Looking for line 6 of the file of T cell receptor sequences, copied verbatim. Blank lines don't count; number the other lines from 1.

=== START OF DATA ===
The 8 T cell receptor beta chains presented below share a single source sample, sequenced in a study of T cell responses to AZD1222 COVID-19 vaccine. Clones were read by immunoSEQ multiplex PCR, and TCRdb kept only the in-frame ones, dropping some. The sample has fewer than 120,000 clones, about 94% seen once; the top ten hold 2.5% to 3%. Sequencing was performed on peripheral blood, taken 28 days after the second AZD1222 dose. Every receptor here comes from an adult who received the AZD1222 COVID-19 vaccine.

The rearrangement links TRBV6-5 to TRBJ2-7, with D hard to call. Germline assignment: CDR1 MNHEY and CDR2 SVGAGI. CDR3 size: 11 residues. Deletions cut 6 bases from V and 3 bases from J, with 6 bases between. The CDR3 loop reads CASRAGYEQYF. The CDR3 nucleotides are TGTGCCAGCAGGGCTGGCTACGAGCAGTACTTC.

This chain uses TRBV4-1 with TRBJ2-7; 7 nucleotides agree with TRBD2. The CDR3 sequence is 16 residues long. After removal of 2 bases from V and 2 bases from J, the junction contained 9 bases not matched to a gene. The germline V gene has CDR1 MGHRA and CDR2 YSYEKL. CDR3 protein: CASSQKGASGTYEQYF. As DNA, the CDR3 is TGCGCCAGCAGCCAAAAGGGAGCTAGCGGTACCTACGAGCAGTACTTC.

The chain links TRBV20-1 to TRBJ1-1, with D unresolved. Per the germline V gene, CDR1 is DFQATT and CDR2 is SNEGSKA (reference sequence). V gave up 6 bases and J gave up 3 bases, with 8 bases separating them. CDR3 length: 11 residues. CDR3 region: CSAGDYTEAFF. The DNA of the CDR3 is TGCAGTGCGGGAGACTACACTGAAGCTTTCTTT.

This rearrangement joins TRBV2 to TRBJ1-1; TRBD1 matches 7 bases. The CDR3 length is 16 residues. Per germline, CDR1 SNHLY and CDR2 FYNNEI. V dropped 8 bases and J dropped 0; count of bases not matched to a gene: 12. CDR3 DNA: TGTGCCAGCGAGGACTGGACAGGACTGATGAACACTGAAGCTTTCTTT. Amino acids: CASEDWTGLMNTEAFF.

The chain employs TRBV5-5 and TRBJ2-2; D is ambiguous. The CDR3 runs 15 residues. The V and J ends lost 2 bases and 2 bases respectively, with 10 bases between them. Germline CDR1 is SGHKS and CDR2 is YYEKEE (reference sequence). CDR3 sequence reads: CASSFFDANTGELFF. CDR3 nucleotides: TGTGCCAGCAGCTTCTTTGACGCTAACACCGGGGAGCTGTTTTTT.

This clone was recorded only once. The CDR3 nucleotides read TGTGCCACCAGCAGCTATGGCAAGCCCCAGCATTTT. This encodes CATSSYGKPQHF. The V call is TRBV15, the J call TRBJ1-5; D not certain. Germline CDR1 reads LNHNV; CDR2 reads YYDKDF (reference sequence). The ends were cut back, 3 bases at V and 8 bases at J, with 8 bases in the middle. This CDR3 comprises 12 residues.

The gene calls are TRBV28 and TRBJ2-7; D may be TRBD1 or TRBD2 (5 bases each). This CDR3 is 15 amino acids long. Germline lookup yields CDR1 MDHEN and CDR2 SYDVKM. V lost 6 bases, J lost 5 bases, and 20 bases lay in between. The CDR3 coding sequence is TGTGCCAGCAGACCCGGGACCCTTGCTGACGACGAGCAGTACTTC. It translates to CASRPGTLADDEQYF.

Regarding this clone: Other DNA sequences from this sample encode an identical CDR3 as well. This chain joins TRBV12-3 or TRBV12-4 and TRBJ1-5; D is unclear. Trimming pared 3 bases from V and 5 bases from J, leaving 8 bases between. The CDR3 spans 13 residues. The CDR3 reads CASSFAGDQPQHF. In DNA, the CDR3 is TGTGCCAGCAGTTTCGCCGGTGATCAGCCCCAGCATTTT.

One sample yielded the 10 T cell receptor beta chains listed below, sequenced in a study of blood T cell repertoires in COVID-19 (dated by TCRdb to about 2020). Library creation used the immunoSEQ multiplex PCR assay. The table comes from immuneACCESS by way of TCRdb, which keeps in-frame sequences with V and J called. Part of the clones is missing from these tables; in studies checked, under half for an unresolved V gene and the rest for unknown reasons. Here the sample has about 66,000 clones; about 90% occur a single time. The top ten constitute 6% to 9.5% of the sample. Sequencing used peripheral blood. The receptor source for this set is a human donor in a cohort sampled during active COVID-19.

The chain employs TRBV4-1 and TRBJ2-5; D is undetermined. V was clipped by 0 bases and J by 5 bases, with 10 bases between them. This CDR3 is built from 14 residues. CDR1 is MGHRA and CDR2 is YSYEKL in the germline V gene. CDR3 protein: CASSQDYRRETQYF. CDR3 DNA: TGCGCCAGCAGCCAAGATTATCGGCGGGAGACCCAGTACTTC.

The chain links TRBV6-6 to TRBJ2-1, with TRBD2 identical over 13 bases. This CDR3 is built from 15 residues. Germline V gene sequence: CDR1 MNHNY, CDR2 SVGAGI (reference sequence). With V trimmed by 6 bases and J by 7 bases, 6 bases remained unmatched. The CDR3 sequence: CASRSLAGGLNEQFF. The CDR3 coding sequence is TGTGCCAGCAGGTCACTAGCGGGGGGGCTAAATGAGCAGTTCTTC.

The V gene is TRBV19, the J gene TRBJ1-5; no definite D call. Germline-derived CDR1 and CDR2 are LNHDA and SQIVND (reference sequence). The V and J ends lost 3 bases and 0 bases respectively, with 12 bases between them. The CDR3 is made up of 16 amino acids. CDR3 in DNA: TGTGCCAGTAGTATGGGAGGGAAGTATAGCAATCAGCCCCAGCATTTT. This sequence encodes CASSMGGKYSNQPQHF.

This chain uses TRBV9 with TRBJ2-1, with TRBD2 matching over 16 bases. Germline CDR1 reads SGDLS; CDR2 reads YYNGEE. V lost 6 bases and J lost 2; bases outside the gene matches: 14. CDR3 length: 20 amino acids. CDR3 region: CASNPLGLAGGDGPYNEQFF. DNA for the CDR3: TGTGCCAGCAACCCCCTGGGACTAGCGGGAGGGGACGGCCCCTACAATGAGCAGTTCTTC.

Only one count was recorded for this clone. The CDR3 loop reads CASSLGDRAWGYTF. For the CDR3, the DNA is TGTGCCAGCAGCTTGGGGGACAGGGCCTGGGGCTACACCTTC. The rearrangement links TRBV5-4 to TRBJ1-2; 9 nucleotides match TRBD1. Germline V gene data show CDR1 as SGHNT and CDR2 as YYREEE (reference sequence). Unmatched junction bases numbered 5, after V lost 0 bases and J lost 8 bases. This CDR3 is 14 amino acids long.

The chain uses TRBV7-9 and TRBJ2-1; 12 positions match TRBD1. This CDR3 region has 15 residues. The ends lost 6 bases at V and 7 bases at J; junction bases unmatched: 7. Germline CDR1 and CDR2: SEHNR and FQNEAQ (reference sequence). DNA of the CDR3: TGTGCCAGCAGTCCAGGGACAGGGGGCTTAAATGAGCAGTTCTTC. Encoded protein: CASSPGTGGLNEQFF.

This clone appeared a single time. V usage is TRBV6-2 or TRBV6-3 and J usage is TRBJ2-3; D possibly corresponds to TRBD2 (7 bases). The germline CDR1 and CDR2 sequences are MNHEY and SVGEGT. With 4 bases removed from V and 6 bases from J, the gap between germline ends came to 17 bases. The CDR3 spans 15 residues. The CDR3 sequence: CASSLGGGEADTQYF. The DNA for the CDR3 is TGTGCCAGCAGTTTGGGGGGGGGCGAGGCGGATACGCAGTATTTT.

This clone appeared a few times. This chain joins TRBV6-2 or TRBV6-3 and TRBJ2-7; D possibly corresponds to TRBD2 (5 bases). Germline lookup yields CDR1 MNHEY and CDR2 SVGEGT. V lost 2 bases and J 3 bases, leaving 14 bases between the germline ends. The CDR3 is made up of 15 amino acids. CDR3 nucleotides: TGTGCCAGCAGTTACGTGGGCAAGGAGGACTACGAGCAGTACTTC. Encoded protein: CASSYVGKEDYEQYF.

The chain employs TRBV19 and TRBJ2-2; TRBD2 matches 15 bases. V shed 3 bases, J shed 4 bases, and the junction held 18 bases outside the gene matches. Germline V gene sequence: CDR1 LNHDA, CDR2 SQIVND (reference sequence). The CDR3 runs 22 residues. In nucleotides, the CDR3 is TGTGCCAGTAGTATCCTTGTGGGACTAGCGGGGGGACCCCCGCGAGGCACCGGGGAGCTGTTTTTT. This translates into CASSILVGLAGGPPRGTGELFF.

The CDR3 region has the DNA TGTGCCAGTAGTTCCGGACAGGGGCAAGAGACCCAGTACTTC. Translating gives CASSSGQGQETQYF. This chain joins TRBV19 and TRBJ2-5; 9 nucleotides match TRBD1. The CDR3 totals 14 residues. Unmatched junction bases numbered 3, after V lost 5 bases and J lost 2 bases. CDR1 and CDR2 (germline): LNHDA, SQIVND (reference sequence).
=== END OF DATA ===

The chain employs TRBV5-5 and TRBJ2-2; D is ambiguous. The CDR3 runs 15 residues. The V and J ends lost 2 bases and 2 bases respectively, with 10 bases between them. Germline CDR1 is SGHKS and CDR2 is YYEKEE (reference sequence). CDR3 sequence reads: CASSFFDANTGELFF. CDR3 nucleotides: TGTGCCAGCAGCTTCTTTGACGCTAACACCGGGGAGCTGTTTTTT.